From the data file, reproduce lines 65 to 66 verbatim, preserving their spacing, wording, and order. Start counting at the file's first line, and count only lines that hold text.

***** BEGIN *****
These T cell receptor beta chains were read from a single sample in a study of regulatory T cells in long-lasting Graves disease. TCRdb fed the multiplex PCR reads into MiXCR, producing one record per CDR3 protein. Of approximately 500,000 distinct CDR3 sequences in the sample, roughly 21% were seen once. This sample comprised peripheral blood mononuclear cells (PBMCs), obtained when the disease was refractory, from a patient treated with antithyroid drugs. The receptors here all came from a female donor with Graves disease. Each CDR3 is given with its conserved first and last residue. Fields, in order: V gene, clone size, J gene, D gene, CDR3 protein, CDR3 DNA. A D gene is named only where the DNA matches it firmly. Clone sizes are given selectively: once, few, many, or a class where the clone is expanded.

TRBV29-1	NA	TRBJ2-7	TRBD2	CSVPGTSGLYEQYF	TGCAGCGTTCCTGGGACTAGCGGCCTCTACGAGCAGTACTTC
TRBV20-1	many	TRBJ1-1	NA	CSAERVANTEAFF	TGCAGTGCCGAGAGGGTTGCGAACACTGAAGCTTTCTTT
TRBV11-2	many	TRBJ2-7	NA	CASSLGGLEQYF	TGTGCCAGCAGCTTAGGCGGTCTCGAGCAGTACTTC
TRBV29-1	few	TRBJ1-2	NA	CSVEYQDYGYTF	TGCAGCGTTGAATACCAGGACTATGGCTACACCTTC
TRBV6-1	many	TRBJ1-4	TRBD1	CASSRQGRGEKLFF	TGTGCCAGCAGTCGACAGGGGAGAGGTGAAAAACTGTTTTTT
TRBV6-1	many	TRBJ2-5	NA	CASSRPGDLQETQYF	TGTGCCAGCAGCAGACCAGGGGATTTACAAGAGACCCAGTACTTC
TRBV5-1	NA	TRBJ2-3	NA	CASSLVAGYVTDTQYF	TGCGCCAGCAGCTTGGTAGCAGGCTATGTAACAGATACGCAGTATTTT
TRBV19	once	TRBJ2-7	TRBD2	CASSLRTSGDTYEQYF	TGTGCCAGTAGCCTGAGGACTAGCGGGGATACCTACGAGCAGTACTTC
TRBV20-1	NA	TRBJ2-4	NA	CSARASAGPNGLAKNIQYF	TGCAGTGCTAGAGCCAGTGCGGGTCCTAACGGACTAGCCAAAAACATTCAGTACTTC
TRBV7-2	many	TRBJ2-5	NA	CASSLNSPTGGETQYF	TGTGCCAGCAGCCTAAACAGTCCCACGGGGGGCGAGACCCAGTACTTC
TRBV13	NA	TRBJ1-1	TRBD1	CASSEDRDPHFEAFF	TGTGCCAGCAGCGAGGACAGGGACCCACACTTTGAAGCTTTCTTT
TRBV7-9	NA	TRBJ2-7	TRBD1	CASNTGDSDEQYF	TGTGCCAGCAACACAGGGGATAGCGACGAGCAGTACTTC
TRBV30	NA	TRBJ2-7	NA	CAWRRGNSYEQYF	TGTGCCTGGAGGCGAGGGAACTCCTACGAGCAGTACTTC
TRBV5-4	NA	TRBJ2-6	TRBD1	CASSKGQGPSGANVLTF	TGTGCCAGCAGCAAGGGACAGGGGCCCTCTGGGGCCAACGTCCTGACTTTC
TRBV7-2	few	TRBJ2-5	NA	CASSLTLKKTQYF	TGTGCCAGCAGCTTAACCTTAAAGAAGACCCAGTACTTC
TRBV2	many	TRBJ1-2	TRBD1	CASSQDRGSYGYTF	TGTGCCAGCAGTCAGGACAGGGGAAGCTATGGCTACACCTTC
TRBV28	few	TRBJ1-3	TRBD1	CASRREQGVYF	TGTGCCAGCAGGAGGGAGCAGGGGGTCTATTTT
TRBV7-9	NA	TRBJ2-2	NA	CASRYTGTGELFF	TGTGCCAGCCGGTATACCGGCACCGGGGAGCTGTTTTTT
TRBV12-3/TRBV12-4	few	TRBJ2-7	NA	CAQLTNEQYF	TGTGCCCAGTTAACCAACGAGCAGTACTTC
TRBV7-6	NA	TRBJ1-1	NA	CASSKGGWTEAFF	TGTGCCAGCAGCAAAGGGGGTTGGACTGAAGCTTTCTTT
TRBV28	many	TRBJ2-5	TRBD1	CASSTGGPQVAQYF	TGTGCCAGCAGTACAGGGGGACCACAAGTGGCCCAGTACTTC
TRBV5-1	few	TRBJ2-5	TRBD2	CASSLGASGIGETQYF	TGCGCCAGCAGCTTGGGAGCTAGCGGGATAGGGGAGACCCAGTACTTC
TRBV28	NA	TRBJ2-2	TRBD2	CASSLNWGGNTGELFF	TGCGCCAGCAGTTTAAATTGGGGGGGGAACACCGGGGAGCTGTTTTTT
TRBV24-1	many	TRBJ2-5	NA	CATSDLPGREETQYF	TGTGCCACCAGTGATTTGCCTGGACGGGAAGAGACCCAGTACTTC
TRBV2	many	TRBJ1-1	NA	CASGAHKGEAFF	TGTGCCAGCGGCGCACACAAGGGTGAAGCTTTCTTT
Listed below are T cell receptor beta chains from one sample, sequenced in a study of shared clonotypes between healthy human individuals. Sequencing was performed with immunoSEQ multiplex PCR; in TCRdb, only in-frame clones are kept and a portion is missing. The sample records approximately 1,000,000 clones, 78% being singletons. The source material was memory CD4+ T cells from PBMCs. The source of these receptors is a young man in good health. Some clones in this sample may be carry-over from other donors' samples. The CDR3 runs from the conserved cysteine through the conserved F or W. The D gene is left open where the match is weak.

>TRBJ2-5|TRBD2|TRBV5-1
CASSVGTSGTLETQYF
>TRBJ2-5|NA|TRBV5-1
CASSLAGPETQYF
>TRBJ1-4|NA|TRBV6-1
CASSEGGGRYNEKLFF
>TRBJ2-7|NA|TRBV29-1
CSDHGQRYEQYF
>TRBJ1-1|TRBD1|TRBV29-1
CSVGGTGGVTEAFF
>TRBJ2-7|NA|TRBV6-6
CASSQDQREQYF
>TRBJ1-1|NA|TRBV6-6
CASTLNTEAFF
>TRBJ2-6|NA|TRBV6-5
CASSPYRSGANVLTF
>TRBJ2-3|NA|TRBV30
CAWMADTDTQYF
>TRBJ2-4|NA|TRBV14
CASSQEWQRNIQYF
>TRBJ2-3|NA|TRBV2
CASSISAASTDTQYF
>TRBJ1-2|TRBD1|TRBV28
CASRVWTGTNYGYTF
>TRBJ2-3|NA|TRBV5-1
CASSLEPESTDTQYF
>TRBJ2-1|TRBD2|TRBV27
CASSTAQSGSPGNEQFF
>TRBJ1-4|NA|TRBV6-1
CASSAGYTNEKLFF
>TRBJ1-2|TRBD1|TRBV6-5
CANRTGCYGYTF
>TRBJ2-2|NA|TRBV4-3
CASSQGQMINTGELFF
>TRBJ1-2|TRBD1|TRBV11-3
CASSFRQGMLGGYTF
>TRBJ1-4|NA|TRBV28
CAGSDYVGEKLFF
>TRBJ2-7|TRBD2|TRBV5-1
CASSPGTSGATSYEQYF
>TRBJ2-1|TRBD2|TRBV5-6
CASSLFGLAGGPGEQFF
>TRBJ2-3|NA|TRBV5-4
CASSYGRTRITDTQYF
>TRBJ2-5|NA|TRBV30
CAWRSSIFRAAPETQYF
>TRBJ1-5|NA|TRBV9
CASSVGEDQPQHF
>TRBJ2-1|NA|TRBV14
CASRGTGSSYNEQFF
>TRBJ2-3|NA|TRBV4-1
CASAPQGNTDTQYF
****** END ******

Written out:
CAGSDYVGEKLFF
>TRBJ2-7|TRBD2|TRBV5-1